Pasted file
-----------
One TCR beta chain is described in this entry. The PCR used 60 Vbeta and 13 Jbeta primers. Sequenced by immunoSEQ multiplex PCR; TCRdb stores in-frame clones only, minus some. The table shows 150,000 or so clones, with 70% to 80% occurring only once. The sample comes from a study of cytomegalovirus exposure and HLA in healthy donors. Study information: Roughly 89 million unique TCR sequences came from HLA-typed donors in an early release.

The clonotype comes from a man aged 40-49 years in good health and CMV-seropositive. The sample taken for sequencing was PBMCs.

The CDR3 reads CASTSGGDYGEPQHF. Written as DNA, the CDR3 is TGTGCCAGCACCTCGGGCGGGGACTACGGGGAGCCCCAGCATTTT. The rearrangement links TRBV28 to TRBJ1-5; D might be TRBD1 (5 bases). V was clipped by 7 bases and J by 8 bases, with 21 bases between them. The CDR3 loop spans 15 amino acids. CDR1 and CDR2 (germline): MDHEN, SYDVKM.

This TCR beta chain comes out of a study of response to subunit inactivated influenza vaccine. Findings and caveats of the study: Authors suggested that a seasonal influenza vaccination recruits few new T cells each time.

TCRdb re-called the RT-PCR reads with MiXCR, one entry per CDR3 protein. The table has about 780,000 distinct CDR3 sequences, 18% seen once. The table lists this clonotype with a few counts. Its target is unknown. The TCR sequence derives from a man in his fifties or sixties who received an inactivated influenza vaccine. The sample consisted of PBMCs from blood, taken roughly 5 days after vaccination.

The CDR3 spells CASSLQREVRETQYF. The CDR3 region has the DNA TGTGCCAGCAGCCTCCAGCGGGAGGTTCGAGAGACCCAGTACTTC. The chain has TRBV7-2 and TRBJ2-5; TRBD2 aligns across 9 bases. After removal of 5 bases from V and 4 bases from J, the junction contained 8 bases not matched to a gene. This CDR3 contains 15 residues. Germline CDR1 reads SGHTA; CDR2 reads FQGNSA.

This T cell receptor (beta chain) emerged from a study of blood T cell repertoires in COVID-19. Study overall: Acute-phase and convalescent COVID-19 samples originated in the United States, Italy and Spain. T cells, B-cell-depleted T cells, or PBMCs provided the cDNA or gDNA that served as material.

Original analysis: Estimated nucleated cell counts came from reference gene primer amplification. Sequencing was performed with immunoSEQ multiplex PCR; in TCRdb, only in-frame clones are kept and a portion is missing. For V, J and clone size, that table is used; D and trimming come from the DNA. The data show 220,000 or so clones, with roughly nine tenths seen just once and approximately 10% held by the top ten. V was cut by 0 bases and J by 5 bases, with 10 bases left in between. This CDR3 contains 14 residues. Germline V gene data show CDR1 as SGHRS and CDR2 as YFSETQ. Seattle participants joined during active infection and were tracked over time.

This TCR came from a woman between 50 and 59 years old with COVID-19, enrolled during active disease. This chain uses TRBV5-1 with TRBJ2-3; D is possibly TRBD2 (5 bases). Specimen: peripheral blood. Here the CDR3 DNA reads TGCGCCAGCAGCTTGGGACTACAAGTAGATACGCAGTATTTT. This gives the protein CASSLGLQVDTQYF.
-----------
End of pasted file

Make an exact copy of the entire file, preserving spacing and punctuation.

One TCR beta chain is described in this entry. The PCR used 60 Vbeta and 13 Jbeta primers. Sequenced by immunoSEQ multiplex PCR; TCRdb stores in-frame clones only, minus some. The table shows 150,000 or so clones, with 70% to 80% occurring only once. The sample comes from a study of cytomegalovirus exposure and HLA in healthy donors. Study information: Roughly 89 million unique TCR sequences came from HLA-typed donors in an early release.

The clonotype comes from a man aged 40-49 years in good health and CMV-seropositive. The sample taken for sequencing was PBMCs.

The CDR3 reads CASTSGGDYGEPQHF. Written as DNA, the CDR3 is TGTGCCAGCACCTCGGGCGGGGACTACGGGGAGCCCCAGCATTTT. The rearrangement links TRBV28 to TRBJ1-5; D might be TRBD1 (5 bases). V was clipped by 7 bases and J by 8 bases, with 21 bases between them. The CDR3 loop spans 15 amino acids. CDR1 and CDR2 (germline): MDHEN, SYDVKM.

This TCR beta chain comes out of a study of response to subunit inactivated influenza vaccine. Findings and caveats of the study: Authors suggested that a seasonal influenza vaccination recruits few new T cells each time.

TCRdb re-called the RT-PCR reads with MiXCR, one entry per CDR3 protein. The table has about 780,000 distinct CDR3 sequences, 18% seen once. The table lists this clonotype with a few counts. Its target is unknown. The TCR sequence derives from a man in his fifties or sixties who received an inactivated influenza vaccine. The sample consisted of PBMCs from blood, taken roughly 5 days after vaccination.

The CDR3 spells CASSLQREVRETQYF. The CDR3 region has the DNA TGTGCCAGCAGCCTCCAGCGGGAGGTTCGAGAGACCCAGTACTTC. The chain has TRBV7-2 and TRBJ2-5; TRBD2 aligns across 9 bases. After removal of 5 bases from V and 4 bases from J, the junction contained 8 bases not matched to a gene. This CDR3 contains 15 residues. Germline CDR1 reads SGHTA; CDR2 reads FQGNSA.

This T cell receptor (beta chain) emerged from a study of blood T cell repertoires in COVID-19. Study overall: Acute-phase and convalescent COVID-19 samples originated in the United States, Italy and Spain. T cells, B-cell-depleted T cells, or PBMCs provided the cDNA or gDNA that served as material.

Original analysis: Estimated nucleated cell counts came from reference gene primer amplification. Sequencing was performed with immunoSEQ multiplex PCR; in TCRdb, only in-frame clones are kept and a portion is missing. For V, J and clone size, that table is used; D and trimming come from the DNA. The data show 220,000 or so clones, with roughly nine tenths seen just once and approximately 10% held by the top ten. V was cut by 0 bases and J by 5 bases, with 10 bases left in between. This CDR3 contains 14 residues. Germline V gene data show CDR1 as SGHRS and CDR2 as YFSETQ. Seattle participants joined during active infection and were tracked over time.

This TCR came from a woman between 50 and 59 years old with COVID-19, enrolled during active disease. This chain uses TRBV5-1 with TRBJ2-3; D is possibly TRBD2 (5 bases). Specimen: peripheral blood. Here the CDR3 DNA reads TGCGCCAGCAGCTTGGGACTACAAGTAGATACGCAGTATTTT. This gives the protein CASSLGLQVDTQYF.